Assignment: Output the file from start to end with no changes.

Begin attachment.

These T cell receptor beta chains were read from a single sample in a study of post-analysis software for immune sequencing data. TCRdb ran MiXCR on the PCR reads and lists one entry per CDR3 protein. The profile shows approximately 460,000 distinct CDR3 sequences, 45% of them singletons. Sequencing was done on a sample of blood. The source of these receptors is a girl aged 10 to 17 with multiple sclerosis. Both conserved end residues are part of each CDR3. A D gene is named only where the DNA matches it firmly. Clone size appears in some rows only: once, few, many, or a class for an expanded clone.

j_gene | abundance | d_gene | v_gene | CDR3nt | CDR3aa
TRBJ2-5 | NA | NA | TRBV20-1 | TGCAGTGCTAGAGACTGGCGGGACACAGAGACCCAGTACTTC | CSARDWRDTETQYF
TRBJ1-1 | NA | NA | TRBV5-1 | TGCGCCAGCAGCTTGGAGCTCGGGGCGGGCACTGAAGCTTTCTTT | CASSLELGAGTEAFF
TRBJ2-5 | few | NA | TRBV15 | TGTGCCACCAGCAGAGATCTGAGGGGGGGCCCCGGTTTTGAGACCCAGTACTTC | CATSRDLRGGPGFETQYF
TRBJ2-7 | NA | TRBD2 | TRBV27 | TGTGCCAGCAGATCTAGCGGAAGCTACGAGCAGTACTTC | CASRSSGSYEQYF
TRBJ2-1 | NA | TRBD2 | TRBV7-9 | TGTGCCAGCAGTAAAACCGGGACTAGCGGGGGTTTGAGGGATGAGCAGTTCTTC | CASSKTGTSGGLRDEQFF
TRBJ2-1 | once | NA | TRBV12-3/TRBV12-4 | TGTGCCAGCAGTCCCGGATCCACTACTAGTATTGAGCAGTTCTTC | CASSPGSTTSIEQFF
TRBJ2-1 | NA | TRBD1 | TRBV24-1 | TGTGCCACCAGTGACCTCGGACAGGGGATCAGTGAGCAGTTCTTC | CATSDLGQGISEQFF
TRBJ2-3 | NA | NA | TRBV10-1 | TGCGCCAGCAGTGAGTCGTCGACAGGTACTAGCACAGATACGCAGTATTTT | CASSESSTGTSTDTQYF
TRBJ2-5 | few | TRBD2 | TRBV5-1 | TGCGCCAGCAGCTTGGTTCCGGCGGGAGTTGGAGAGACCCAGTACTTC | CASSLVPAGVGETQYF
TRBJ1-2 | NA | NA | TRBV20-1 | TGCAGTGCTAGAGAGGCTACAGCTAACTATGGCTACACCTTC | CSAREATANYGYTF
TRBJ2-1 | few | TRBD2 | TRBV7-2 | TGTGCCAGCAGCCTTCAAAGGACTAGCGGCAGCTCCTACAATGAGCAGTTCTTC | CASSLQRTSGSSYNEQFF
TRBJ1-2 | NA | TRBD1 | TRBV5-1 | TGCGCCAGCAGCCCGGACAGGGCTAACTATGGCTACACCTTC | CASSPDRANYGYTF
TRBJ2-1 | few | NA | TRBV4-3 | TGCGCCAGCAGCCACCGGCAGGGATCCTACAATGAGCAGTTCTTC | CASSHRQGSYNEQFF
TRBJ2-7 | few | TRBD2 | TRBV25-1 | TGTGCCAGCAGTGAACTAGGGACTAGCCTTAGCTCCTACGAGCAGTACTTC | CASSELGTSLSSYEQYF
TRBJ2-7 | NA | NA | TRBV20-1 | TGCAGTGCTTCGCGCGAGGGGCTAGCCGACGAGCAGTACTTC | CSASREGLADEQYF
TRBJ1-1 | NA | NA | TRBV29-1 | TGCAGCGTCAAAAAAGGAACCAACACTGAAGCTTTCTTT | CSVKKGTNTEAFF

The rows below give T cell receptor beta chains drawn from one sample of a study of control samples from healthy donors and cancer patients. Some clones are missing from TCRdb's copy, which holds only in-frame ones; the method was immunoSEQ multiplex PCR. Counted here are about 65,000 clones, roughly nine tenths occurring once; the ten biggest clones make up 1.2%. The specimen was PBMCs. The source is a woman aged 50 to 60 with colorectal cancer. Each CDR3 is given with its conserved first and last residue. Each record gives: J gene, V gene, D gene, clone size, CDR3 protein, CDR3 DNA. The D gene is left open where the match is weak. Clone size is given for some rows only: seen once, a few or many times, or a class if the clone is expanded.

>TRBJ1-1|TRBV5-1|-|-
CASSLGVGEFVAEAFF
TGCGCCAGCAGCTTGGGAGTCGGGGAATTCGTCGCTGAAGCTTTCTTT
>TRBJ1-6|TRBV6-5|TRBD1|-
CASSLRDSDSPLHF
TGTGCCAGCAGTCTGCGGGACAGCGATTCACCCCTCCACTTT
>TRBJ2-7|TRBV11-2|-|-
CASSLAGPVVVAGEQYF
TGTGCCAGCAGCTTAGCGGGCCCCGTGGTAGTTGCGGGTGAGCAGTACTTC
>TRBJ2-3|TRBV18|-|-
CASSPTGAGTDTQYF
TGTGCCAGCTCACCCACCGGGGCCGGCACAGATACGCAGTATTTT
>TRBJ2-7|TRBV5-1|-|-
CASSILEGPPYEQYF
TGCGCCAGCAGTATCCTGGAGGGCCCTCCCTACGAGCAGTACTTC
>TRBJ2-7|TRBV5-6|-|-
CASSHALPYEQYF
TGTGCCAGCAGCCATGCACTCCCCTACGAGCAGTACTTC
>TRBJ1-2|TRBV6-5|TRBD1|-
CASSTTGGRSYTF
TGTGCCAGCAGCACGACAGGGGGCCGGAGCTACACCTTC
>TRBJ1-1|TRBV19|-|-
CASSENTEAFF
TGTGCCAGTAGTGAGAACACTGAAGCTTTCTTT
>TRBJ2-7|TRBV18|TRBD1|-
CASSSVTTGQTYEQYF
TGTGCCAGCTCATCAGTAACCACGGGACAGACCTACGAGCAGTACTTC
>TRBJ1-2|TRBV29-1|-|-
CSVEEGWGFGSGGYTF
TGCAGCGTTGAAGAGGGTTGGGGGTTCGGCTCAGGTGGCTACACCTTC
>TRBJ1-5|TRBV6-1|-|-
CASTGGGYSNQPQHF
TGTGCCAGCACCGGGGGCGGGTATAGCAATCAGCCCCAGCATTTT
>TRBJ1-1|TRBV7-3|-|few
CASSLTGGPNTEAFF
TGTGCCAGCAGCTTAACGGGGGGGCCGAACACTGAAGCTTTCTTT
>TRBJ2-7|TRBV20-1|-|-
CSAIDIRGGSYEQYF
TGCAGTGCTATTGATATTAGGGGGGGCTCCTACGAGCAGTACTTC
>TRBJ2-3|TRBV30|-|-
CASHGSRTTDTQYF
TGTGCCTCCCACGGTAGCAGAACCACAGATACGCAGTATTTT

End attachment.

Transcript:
These T cell receptor beta chains were read from a single sample in a study of post-analysis software for immune sequencing data. TCRdb ran MiXCR on the PCR reads and lists one entry per CDR3 protein. The profile shows approximately 460,000 distinct CDR3 sequences, 45% of them singletons. Sequencing was done on a sample of blood. The source of these receptors is a girl aged 10 to 17 with multiple sclerosis. Both conserved end residues are part of each CDR3. A D gene is named only where the DNA matches it firmly. Clone size appears in some rows only: once, few, many, or a class for an expanded clone.

j_gene | abundance | d_gene | v_gene | CDR3nt | CDR3aa
TRBJ2-5 | NA | NA | TRBV20-1 | TGCAGTGCTAGAGACTGGCGGGACACAGAGACCCAGTACTTC | CSARDWRDTETQYF
TRBJ1-1 | NA | NA | TRBV5-1 | TGCGCCAGCAGCTTGGAGCTCGGGGCGGGCACTGAAGCTTTCTTT | CASSLELGAGTEAFF
TRBJ2-5 | few | NA | TRBV15 | TGTGCCACCAGCAGAGATCTGAGGGGGGGCCCCGGTTTTGAGACCCAGTACTTC | CATSRDLRGGPGFETQYF
TRBJ2-7 | NA | TRBD2 | TRBV27 | TGTGCCAGCAGATCTAGCGGAAGCTACGAGCAGTACTTC | CASRSSGSYEQYF
TRBJ2-1 | NA | TRBD2 | TRBV7-9 | TGTGCCAGCAGTAAAACCGGGACTAGCGGGGGTTTGAGGGATGAGCAGTTCTTC | CASSKTGTSGGLRDEQFF
TRBJ2-1 | once | NA | TRBV12-3/TRBV12-4 | TGTGCCAGCAGTCCCGGATCCACTACTAGTATTGAGCAGTTCTTC | CASSPGSTTSIEQFF
TRBJ2-1 | NA | TRBD1 | TRBV24-1 | TGTGCCACCAGTGACCTCGGACAGGGGATCAGTGAGCAGTTCTTC | CATSDLGQGISEQFF
TRBJ2-3 | NA | NA | TRBV10-1 | TGCGCCAGCAGTGAGTCGTCGACAGGTACTAGCACAGATACGCAGTATTTT | CASSESSTGTSTDTQYF
TRBJ2-5 | few | TRBD2 | TRBV5-1 | TGCGCCAGCAGCTTGGTTCCGGCGGGAGTTGGAGAGACCCAGTACTTC | CASSLVPAGVGETQYF
TRBJ1-2 | NA | NA | TRBV20-1 | TGCAGTGCTAGAGAGGCTACAGCTAACTATGGCTACACCTTC | CSAREATANYGYTF
TRBJ2-1 | few | TRBD2 | TRBV7-2 | TGTGCCAGCAGCCTTCAAAGGACTAGCGGCAGCTCCTACAATGAGCAGTTCTTC | CASSLQRTSGSSYNEQFF
TRBJ1-2 | NA | TRBD1 | TRBV5-1 | TGCGCCAGCAGCCCGGACAGGGCTAACTATGGCTACACCTTC | CASSPDRANYGYTF
TRBJ2-1 | few | NA | TRBV4-3 | TGCGCCAGCAGCCACCGGCAGGGATCCTACAATGAGCAGTTCTTC | CASSHRQGSYNEQFF
TRBJ2-7 | few | TRBD2 | TRBV25-1 | TGTGCCAGCAGTGAACTAGGGACTAGCCTTAGCTCCTACGAGCAGTACTTC | CASSELGTSLSSYEQYF
TRBJ2-7 | NA | NA | TRBV20-1 | TGCAGTGCTTCGCGCGAGGGGCTAGCCGACGAGCAGTACTTC | CSASREGLADEQYF
TRBJ1-1 | NA | NA | TRBV29-1 | TGCAGCGTCAAAAAAGGAACCAACACTGAAGCTTTCTTT | CSVKKGTNTEAFF

The rows below give T cell receptor beta chains drawn from one sample of a study of control samples from healthy donors and cancer patients. Some clones are missing from TCRdb's copy, which holds only in-frame ones; the method was immunoSEQ multiplex PCR. Counted here are about 65,000 clones, roughly nine tenths occurring once; the ten biggest clones make up 1.2%. The specimen was PBMCs. The source is a woman aged 50 to 60 with colorectal cancer. Each CDR3 is given with its conserved first and last residue. Each record gives: J gene, V gene, D gene, clone size, CDR3 protein, CDR3 DNA. The D gene is left open where the match is weak. Clone size is given for some rows only: seen once, a few or many times, or a class if the clone is expanded.

>TRBJ1-1|TRBV5-1|-|-
CASSLGVGEFVAEAFF
TGCGCCAGCAGCTTGGGAGTCGGGGAATTCGTCGCTGAAGCTTTCTTT
>TRBJ1-6|TRBV6-5|TRBD1|-
CASSLRDSDSPLHF
TGTGCCAGCAGTCTGCGGGACAGCGATTCACCCCTCCACTTT
>TRBJ2-7|TRBV11-2|-|-
CASSLAGPVVVAGEQYF
TGTGCCAGCAGCTTAGCGGGCCCCGTGGTAGTTGCGGGTGAGCAGTACTTC
>TRBJ2-3|TRBV18|-|-
CASSPTGAGTDTQYF
TGTGCCAGCTCACCCACCGGGGCCGGCACAGATACGCAGTATTTT
>TRBJ2-7|TRBV5-1|-|-
CASSILEGPPYEQYF
TGCGCCAGCAGTATCCTGGAGGGCCCTCCCTACGAGCAGTACTTC
>TRBJ2-7|TRBV5-6|-|-
CASSHALPYEQYF
TGTGCCAGCAGCCATGCACTCCCCTACGAGCAGTACTTC
>TRBJ1-2|TRBV6-5|TRBD1|-
CASSTTGGRSYTF
TGTGCCAGCAGCACGACAGGGGGCCGGAGCTACACCTTC
>TRBJ1-1|TRBV19|-|-
CASSENTEAFF
TGTGCCAGTAGTGAGAACACTGAAGCTTTCTTT
>TRBJ2-7|TRBV18|TRBD1|-
CASSSVTTGQTYEQYF
TGTGCCAGCTCATCAGTAACCACGGGACAGACCTACGAGCAGTACTTC
>TRBJ1-2|TRBV29-1|-|-
CSVEEGWGFGSGGYTF
TGCAGCGTTGAAGAGGGTTGGGGGTTCGGCTCAGGTGGCTACACCTTC
>TRBJ1-5|TRBV6-1|-|-
CASTGGGYSNQPQHF
TGTGCCAGCACCGGGGGCGGGTATAGCAATCAGCCCCAGCATTTT
>TRBJ1-1|TRBV7-3|-|few
CASSLTGGPNTEAFF
TGTGCCAGCAGCTTAACGGGGGGGCCGAACACTGAAGCTTTCTTT
>TRBJ2-7|TRBV20-1|-|-
CSAIDIRGGSYEQYF
TGCAGTGCTATTGATATTAGGGGGGGCTCCTACGAGCAGTACTTC
>TRBJ2-3|TRBV30|-|-
CASHGSRTTDTQYF
TGTGCCTCCCACGGTAGCAGAACCACAGATACGCAGTATTTT